Bokeh on full frame vs crop

Started Jun 26, 2012 | Discussions
TheRattt
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Bokeh on full frame vs crop
Jun 26, 2012

Hi

Simple (and completely bonkers?) question probably!

Say you have for example a 85mm 1.2 Lens, a 1,6x crop body and a 1.0x full frame body.

Say then you shoot a subject at 5m distance with the aperture wide open. Will the crop body then have a narrower depth of field because of the 1,6x crop and therefore create a "creamier bokeh" than shooting with the same lens in the same situation with a full frame?

I fully understand that a crop frame magnifies 1,6x (canon) but I can't quite wrap my head around how this will affect the out of focus areas. One should think that this lens would result in a very blurry and creamy bokeh on a crop camera, like shooting with a full frame and a (85x1,6)=136mm 1.2 lens? But when I look at pictures taken with a lens like this it always seem like the full frame pictures have a nicer bokeh to them.

Please help me understand this 100% Thanks

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Kjeld Olesen
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Re: Bokeh on full frame vs crop
In reply to TheRattt, Jun 26, 2012

A couple of notes ...

If you go into equivalent focal lengths, you must also account for equivalent f-numbers. If the apparent focal length ingreases, then the apparent f-number also increases as the aperture diameter stayed the same - hence, the 85/1.2 does not stay a "f/1.2" lens at an apparent 136 mm focal length - rather it becomes something like an apparent f/2.0 lens in terms of apparent focal length/apperture diameter.

Secondly, in with your two cameras, do you shoot both images at 5 meters, or do you move the cropping camera backwards to keep the same framing of your subject?

Rgds/Kjeld

TheRattt wrote:

Hi

Simple (and completely bonkers?) question probably!

Say you have for example a 85mm 1.2 Lens, a 1,6x crop body and a 1.0x full frame body.

Say then you shoot a subject at 5m distance with the aperture wide open. Will the crop body then have a narrower depth of field because of the 1,6x crop and therefore create a "creamier bokeh" than shooting with the same lens in the same situation with a full frame?

I fully understand that a crop frame magnifies 1,6x (canon) but I can't quite wrap my head around how this will affect the out of focus areas. One should think that this lens would result in a very blurry and creamy bokeh on a crop camera, like shooting with a full frame and a (85x1,6)=136mm 1.2 lens? But when I look at pictures taken with a lens like this it always seem like the full frame pictures have a nicer bokeh to them.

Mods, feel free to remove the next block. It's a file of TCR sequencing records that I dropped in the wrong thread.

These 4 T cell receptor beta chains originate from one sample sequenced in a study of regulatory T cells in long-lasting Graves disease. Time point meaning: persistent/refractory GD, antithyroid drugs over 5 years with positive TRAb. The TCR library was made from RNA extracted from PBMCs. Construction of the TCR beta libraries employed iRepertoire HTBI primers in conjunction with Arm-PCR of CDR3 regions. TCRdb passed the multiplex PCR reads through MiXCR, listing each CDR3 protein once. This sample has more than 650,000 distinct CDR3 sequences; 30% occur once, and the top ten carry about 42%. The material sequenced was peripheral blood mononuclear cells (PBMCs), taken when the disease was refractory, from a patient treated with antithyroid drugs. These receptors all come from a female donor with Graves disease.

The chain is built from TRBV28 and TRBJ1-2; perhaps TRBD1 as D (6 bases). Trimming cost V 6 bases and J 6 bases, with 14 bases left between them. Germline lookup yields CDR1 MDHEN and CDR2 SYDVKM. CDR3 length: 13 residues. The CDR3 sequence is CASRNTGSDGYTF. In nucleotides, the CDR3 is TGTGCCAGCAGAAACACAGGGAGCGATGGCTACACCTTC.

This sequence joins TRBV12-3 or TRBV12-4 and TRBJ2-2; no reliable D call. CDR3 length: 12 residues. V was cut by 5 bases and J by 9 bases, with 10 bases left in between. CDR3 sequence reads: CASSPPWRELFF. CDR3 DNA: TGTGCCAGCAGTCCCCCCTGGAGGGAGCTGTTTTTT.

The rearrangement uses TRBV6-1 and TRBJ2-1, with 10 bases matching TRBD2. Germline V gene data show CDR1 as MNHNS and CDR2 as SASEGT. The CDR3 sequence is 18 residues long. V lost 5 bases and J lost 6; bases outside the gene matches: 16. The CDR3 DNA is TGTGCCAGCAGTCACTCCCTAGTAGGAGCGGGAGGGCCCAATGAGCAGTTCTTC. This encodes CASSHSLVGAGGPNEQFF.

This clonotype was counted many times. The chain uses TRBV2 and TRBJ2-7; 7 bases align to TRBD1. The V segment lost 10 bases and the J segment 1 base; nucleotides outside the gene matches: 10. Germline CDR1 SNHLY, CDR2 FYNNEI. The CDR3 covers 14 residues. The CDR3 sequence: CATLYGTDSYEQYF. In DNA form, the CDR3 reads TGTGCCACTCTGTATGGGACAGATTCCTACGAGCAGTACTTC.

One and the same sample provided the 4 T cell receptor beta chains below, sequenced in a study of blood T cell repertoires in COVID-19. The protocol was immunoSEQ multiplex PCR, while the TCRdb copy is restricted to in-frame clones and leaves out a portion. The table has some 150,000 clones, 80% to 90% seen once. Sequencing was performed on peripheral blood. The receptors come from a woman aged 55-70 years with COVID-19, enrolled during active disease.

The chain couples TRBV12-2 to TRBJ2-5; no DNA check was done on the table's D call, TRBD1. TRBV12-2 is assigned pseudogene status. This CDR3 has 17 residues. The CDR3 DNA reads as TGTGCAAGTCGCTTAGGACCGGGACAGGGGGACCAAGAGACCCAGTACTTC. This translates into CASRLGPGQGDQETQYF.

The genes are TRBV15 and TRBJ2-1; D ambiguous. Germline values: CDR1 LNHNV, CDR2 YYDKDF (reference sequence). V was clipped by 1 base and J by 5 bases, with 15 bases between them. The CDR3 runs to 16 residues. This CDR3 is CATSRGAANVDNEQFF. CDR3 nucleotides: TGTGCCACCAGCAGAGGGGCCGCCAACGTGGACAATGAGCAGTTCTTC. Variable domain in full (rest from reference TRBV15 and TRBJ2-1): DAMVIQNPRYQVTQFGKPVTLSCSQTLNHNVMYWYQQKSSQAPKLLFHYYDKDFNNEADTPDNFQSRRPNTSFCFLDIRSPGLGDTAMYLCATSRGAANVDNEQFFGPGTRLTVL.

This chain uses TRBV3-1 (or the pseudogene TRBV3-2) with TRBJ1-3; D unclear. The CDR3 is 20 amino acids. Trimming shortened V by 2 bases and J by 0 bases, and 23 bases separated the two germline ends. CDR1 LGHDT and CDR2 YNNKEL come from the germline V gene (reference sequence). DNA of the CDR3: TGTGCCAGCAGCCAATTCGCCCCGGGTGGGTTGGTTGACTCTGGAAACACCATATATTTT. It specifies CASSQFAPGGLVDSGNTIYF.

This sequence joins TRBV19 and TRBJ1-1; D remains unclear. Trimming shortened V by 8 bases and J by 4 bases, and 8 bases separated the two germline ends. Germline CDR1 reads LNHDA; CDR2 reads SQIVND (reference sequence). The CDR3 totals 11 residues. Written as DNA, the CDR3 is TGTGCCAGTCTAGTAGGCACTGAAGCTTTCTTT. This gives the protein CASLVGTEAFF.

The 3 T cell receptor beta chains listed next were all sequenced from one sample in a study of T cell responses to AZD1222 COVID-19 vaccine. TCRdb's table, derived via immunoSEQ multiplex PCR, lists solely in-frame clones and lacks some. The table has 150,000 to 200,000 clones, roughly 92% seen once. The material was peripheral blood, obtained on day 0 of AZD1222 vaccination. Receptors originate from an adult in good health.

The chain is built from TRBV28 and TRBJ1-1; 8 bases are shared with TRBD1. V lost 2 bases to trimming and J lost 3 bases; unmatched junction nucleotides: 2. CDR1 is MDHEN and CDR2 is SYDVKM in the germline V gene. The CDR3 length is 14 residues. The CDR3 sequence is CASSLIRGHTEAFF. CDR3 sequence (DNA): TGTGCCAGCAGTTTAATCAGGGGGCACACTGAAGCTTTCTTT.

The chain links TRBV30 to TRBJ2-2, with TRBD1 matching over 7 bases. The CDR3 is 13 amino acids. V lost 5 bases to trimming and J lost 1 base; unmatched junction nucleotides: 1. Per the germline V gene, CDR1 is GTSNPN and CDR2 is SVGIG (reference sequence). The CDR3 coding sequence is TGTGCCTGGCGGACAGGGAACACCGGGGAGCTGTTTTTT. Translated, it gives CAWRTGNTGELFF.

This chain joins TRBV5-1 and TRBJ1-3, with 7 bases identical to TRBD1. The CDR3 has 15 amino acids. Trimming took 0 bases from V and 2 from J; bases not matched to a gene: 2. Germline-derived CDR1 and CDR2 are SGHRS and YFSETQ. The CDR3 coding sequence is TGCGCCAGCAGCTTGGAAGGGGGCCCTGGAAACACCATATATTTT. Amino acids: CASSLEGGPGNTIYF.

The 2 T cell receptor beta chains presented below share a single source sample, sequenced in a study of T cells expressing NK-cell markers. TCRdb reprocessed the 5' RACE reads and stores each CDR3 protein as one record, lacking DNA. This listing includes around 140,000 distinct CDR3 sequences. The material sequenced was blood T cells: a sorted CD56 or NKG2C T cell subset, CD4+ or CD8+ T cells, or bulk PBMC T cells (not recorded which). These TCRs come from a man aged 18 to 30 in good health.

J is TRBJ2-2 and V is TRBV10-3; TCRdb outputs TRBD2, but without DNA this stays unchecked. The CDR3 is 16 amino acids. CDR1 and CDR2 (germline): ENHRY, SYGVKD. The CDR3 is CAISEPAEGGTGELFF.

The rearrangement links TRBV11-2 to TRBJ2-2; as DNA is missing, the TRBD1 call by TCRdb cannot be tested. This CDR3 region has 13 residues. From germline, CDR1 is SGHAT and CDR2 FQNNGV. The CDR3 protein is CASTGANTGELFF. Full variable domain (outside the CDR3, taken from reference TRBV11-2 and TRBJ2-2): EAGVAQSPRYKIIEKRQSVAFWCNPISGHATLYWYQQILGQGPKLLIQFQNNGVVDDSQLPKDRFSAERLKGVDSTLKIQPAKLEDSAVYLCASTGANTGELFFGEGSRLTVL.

Please help me understand this 100% Thanks

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rsn48
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Simple answer
In reply to Kjeld Olesen, Jun 26, 2012

Nothing is as simple as it seems, but I'll try and keep my answer simple. If you have a subject stand 12 feet away and shoot with the same lens, lets say an 85mm with two different cameras, a crop and full frame, then the full frame with a narrow depth of field will (might) have better bokeh than the crop camera.

Realize the quality of bokeh is both lens dependent, subject dependent, distance dependent, and background distance from subject dependent. So assuming you are shooting with an 85 with great bokeh, lets say the Sigma 85 and the background is a number of feet behind the subject, the full frame camera image should come out a tad better.

But now as the above poster suggested there can be equivalencies, then the formula gets more complicated. We could throw on a 50mm on the crop sensor camera, if Canon and now you have an 80mm lens, yada yada yada....

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Lemming51
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Re: Bokeh on full frame vs crop
In reply to TheRattt, Jun 26, 2012

All things being equal: 85mm f/1.2 at 5m subject distance, both the sensors will record the identical image at the center. Same perspective, same depth of focus. The full frame will record more periphery around that central image. Crop the image from the full frame to match that captured by the 1.6, and enlarge to the same print or viewing size and they will have identical depth of field.

But all things are rarely equal. Typically, to get the same subject framing the two users are going to use the same lens but at different distances (different perspective), or different focal length lenses at the same subject distance.

TheRattt wrote:

Hi
Simple (and completely bonkers?) question probably!

Say you have for example a 85mm 1.2 Lens, a 1,6x crop body and a 1.0x full frame body.

Say then you shoot a subject at 5m distance with the aperture wide open. Will the crop body then have a narrower depth of field because of the 1,6x crop and therefore create a "creamier bokeh" than shooting with the same lens in the same situation with a full frame?